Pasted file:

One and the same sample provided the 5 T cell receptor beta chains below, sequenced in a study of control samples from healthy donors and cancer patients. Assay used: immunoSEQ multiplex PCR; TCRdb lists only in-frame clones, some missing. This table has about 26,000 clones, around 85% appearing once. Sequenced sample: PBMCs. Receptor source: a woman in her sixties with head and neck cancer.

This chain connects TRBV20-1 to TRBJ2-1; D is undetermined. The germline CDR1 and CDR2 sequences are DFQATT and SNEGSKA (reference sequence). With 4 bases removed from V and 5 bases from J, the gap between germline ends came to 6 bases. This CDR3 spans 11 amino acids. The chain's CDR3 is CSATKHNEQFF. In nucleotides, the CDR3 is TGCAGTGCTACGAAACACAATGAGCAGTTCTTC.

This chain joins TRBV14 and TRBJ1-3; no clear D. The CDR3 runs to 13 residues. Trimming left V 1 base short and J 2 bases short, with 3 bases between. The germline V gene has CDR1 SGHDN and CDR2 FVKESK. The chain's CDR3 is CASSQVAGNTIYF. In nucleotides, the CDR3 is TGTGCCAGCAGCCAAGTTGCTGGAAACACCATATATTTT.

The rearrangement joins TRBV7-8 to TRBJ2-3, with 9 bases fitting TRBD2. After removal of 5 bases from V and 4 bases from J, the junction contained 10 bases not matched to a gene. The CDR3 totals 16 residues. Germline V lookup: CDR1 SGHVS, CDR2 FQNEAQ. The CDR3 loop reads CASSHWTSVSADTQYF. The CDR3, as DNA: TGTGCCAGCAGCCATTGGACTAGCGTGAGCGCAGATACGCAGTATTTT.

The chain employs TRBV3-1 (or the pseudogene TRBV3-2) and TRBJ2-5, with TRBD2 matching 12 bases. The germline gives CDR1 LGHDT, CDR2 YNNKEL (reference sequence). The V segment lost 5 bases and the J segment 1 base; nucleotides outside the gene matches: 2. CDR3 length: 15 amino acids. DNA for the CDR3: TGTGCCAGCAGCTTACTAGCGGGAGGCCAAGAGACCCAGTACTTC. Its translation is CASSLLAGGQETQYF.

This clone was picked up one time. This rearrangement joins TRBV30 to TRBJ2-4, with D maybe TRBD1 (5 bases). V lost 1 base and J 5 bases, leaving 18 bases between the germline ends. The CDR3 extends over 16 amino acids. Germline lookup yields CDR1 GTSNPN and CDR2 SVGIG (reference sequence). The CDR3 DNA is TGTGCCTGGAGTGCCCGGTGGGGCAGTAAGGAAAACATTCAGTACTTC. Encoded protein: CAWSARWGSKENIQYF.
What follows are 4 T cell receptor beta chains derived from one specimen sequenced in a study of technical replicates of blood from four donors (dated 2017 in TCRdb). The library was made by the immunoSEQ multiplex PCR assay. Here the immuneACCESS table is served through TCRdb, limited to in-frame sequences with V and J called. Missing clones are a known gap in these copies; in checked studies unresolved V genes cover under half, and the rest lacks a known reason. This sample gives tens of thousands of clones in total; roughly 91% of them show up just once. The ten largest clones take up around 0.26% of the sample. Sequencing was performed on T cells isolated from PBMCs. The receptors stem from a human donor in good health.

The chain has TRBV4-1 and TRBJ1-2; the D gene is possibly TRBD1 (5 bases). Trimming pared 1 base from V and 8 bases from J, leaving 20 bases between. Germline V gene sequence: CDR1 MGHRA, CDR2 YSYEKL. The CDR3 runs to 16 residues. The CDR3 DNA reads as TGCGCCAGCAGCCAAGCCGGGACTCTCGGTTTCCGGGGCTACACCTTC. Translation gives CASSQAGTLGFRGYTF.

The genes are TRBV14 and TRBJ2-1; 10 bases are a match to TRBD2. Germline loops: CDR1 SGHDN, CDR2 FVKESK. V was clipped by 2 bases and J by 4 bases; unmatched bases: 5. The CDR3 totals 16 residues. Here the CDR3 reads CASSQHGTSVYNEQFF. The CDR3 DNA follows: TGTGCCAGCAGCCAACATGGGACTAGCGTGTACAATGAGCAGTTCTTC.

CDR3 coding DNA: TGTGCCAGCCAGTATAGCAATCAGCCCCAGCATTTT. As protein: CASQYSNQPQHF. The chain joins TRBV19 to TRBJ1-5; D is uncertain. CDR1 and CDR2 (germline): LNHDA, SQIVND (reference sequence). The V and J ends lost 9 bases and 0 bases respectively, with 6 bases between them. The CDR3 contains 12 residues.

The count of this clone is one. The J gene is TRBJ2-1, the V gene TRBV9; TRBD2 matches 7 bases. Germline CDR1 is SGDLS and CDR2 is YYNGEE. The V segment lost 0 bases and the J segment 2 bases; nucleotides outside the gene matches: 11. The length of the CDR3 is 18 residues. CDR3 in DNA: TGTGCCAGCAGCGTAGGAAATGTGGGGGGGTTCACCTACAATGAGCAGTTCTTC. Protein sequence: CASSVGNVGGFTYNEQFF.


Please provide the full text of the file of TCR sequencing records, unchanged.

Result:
One and the same sample provided the 5 T cell receptor beta chains below, sequenced in a study of control samples from healthy donors and cancer patients. Assay used: immunoSEQ multiplex PCR; TCRdb lists only in-frame clones, some missing. This table has about 26,000 clones, around 85% appearing once. Sequenced sample: PBMCs. Receptor source: a woman in her sixties with head and neck cancer.

This chain connects TRBV20-1 to TRBJ2-1; D is undetermined. The germline CDR1 and CDR2 sequences are DFQATT and SNEGSKA (reference sequence). With 4 bases removed from V and 5 bases from J, the gap between germline ends came to 6 bases. This CDR3 spans 11 amino acids. The chain's CDR3 is CSATKHNEQFF. In nucleotides, the CDR3 is TGCAGTGCTACGAAACACAATGAGCAGTTCTTC.

This chain joins TRBV14 and TRBJ1-3; no clear D. The CDR3 runs to 13 residues. Trimming left V 1 base short and J 2 bases short, with 3 bases between. The germline V gene has CDR1 SGHDN and CDR2 FVKESK. The chain's CDR3 is CASSQVAGNTIYF. In nucleotides, the CDR3 is TGTGCCAGCAGCCAAGTTGCTGGAAACACCATATATTTT.

The rearrangement joins TRBV7-8 to TRBJ2-3, with 9 bases fitting TRBD2. After removal of 5 bases from V and 4 bases from J, the junction contained 10 bases not matched to a gene. The CDR3 totals 16 residues. Germline V lookup: CDR1 SGHVS, CDR2 FQNEAQ. The CDR3 loop reads CASSHWTSVSADTQYF. The CDR3, as DNA: TGTGCCAGCAGCCATTGGACTAGCGTGAGCGCAGATACGCAGTATTTT.

The chain employs TRBV3-1 (or the pseudogene TRBV3-2) and TRBJ2-5, with TRBD2 matching 12 bases. The germline gives CDR1 LGHDT, CDR2 YNNKEL (reference sequence). The V segment lost 5 bases and the J segment 1 base; nucleotides outside the gene matches: 2. CDR3 length: 15 amino acids. DNA for the CDR3: TGTGCCAGCAGCTTACTAGCGGGAGGCCAAGAGACCCAGTACTTC. Its translation is CASSLLAGGQETQYF.

This clone was picked up one time. This rearrangement joins TRBV30 to TRBJ2-4, with D maybe TRBD1 (5 bases). V lost 1 base and J 5 bases, leaving 18 bases between the germline ends. The CDR3 extends over 16 amino acids. Germline lookup yields CDR1 GTSNPN and CDR2 SVGIG (reference sequence). The CDR3 DNA is TGTGCCTGGAGTGCCCGGTGGGGCAGTAAGGAAAACATTCAGTACTTC. Encoded protein: CAWSARWGSKENIQYF.
What follows are 4 T cell receptor beta chains derived from one specimen sequenced in a study of technical replicates of blood from four donors (dated 2017 in TCRdb). The library was made by the immunoSEQ multiplex PCR assay. Here the immuneACCESS table is served through TCRdb, limited to in-frame sequences with V and J called. Missing clones are a known gap in these copies; in checked studies unresolved V genes cover under half, and the rest lacks a known reason. This sample gives tens of thousands of clones in total; roughly 91% of them show up just once. The ten largest clones take up around 0.26% of the sample. Sequencing was performed on T cells isolated from PBMCs. The receptors stem from a human donor in good health.

The chain has TRBV4-1 and TRBJ1-2; the D gene is possibly TRBD1 (5 bases). Trimming pared 1 base from V and 8 bases from J, leaving 20 bases between. Germline V gene sequence: CDR1 MGHRA, CDR2 YSYEKL. The CDR3 runs to 16 residues. The CDR3 DNA reads as TGCGCCAGCAGCCAAGCCGGGACTCTCGGTTTCCGGGGCTACACCTTC. Translation gives CASSQAGTLGFRGYTF.

The genes are TRBV14 and TRBJ2-1; 10 bases are a match to TRBD2. Germline loops: CDR1 SGHDN, CDR2 FVKESK. V was clipped by 2 bases and J by 4 bases; unmatched bases: 5. The CDR3 totals 16 residues. Here the CDR3 reads CASSQHGTSVYNEQFF. The CDR3 DNA follows: TGTGCCAGCAGCCAACATGGGACTAGCGTGTACAATGAGCAGTTCTTC.

CDR3 coding DNA: TGTGCCAGCCAGTATAGCAATCAGCCCCAGCATTTT. As protein: CASQYSNQPQHF. The chain joins TRBV19 to TRBJ1-5; D is uncertain. CDR1 and CDR2 (germline): LNHDA, SQIVND (reference sequence). The V and J ends lost 9 bases and 0 bases respectively, with 6 bases between them. The CDR3 contains 12 residues.

The count of this clone is one. The J gene is TRBJ2-1, the V gene TRBV9; TRBD2 matches 7 bases. Germline CDR1 is SGDLS and CDR2 is YYNGEE. The V segment lost 0 bases and the J segment 2 bases; nucleotides outside the gene matches: 11. The length of the CDR3 is 18 residues. CDR3 in DNA: TGTGCCAGCAGCGTAGGAAATGTGGGGGGGTTCACCTACAATGAGCAGTTCTTC. Protein sequence: CASSVGNVGGFTYNEQFF.